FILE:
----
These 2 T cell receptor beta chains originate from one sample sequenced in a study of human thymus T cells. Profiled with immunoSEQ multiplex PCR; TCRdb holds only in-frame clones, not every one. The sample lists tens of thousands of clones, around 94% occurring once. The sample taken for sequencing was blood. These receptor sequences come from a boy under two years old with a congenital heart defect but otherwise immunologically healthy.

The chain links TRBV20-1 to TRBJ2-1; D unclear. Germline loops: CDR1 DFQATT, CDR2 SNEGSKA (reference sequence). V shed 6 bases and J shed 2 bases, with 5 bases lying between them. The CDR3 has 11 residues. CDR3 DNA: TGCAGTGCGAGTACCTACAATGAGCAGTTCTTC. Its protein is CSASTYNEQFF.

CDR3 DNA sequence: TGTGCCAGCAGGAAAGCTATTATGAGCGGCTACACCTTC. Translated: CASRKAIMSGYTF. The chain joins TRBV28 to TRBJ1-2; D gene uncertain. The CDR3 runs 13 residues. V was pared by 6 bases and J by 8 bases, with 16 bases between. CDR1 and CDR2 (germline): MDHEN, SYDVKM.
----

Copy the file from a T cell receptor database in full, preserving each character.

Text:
These 2 T cell receptor beta chains originate from one sample sequenced in a study of human thymus T cells. Profiled with immunoSEQ multiplex PCR; TCRdb holds only in-frame clones, not every one. The sample lists tens of thousands of clones, around 94% occurring once. The sample taken for sequencing was blood. These receptor sequences come from a boy under two years old with a congenital heart defect but otherwise immunologically healthy.

The chain links TRBV20-1 to TRBJ2-1; D unclear. Germline loops: CDR1 DFQATT, CDR2 SNEGSKA (reference sequence). V shed 6 bases and J shed 2 bases, with 5 bases lying between them. The CDR3 has 11 residues. CDR3 DNA: TGCAGTGCGAGTACCTACAATGAGCAGTTCTTC. Its protein is CSASTYNEQFF.

CDR3 DNA sequence: TGTGCCAGCAGGAAAGCTATTATGAGCGGCTACACCTTC. Translated: CASRKAIMSGYTF. The chain joins TRBV28 to TRBJ1-2; D gene uncertain. The CDR3 runs 13 residues. V was pared by 6 bases and J by 8 bases, with 16 bases between. CDR1 and CDR2 (germline): MDHEN, SYDVKM.